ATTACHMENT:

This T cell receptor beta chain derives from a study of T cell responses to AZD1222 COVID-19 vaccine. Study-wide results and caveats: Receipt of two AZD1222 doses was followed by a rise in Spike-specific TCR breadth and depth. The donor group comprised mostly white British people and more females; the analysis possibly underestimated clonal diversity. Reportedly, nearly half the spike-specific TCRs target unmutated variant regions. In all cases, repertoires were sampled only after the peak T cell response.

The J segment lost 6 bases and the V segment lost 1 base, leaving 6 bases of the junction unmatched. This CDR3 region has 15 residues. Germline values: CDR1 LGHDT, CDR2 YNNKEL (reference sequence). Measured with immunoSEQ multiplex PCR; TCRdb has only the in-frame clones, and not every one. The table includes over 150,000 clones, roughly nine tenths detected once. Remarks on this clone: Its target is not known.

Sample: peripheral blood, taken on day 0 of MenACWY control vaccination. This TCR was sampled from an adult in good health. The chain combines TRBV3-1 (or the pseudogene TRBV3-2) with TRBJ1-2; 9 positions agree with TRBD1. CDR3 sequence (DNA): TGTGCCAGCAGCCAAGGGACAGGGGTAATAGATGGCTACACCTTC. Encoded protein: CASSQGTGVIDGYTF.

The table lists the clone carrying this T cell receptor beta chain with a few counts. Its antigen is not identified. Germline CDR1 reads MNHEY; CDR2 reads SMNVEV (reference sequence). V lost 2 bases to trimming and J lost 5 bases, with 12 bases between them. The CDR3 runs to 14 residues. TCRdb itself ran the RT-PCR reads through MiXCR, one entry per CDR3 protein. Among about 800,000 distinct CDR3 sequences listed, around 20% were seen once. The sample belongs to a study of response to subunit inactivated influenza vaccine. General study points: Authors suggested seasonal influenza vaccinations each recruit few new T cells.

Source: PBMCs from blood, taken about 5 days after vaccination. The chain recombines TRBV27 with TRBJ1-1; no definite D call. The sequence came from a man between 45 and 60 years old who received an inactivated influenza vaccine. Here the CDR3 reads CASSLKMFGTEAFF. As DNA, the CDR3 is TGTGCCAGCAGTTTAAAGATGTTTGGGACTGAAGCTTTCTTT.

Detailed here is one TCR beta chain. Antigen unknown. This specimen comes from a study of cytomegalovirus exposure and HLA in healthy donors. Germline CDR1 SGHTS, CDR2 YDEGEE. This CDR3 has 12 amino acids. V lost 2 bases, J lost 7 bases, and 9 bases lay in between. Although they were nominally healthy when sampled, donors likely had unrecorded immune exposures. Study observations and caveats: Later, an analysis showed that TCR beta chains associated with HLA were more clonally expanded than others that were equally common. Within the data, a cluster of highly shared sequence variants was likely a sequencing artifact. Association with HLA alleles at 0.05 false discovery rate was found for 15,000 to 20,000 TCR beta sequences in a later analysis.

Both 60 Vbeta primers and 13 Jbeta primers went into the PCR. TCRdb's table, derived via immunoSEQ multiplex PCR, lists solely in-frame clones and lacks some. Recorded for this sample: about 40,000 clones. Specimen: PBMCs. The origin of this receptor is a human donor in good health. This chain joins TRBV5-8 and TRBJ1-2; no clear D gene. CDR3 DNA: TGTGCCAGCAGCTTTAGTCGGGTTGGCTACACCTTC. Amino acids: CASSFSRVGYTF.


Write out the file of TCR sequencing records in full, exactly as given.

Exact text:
This T cell receptor beta chain derives from a study of T cell responses to AZD1222 COVID-19 vaccine. Study-wide results and caveats: Receipt of two AZD1222 doses was followed by a rise in Spike-specific TCR breadth and depth. The donor group comprised mostly white British people and more females; the analysis possibly underestimated clonal diversity. Reportedly, nearly half the spike-specific TCRs target unmutated variant regions. In all cases, repertoires were sampled only after the peak T cell response.

The J segment lost 6 bases and the V segment lost 1 base, leaving 6 bases of the junction unmatched. This CDR3 region has 15 residues. Germline values: CDR1 LGHDT, CDR2 YNNKEL (reference sequence). Measured with immunoSEQ multiplex PCR; TCRdb has only the in-frame clones, and not every one. The table includes over 150,000 clones, roughly nine tenths detected once. Remarks on this clone: Its target is not known.

Sample: peripheral blood, taken on day 0 of MenACWY control vaccination. This TCR was sampled from an adult in good health. The chain combines TRBV3-1 (or the pseudogene TRBV3-2) with TRBJ1-2; 9 positions agree with TRBD1. CDR3 sequence (DNA): TGTGCCAGCAGCCAAGGGACAGGGGTAATAGATGGCTACACCTTC. Encoded protein: CASSQGTGVIDGYTF.

The table lists the clone carrying this T cell receptor beta chain with a few counts. Its antigen is not identified. Germline CDR1 reads MNHEY; CDR2 reads SMNVEV (reference sequence). V lost 2 bases to trimming and J lost 5 bases, with 12 bases between them. The CDR3 runs to 14 residues. TCRdb itself ran the RT-PCR reads through MiXCR, one entry per CDR3 protein. Among about 800,000 distinct CDR3 sequences listed, around 20% were seen once. The sample belongs to a study of response to subunit inactivated influenza vaccine. General study points: Authors suggested seasonal influenza vaccinations each recruit few new T cells.

Source: PBMCs from blood, taken about 5 days after vaccination. The chain recombines TRBV27 with TRBJ1-1; no definite D call. The sequence came from a man between 45 and 60 years old who received an inactivated influenza vaccine. Here the CDR3 reads CASSLKMFGTEAFF. As DNA, the CDR3 is TGTGCCAGCAGTTTAAAGATGTTTGGGACTGAAGCTTTCTTT.

Detailed here is one TCR beta chain. Antigen unknown. This specimen comes from a study of cytomegalovirus exposure and HLA in healthy donors. Germline CDR1 SGHTS, CDR2 YDEGEE. This CDR3 has 12 amino acids. V lost 2 bases, J lost 7 bases, and 9 bases lay in between. Although they were nominally healthy when sampled, donors likely had unrecorded immune exposures. Study observations and caveats: Later, an analysis showed that TCR beta chains associated with HLA were more clonally expanded than others that were equally common. Within the data, a cluster of highly shared sequence variants was likely a sequencing artifact. Association with HLA alleles at 0.05 false discovery rate was found for 15,000 to 20,000 TCR beta sequences in a later analysis.

Both 60 Vbeta primers and 13 Jbeta primers went into the PCR. TCRdb's table, derived via immunoSEQ multiplex PCR, lists solely in-frame clones and lacks some. Recorded for this sample: about 40,000 clones. Specimen: PBMCs. The origin of this receptor is a human donor in good health. This chain joins TRBV5-8 and TRBJ1-2; no clear D gene. CDR3 DNA: TGTGCCAGCAGCTTTAGTCGGGTTGGCTACACCTTC. Amino acids: CASSFSRVGYTF.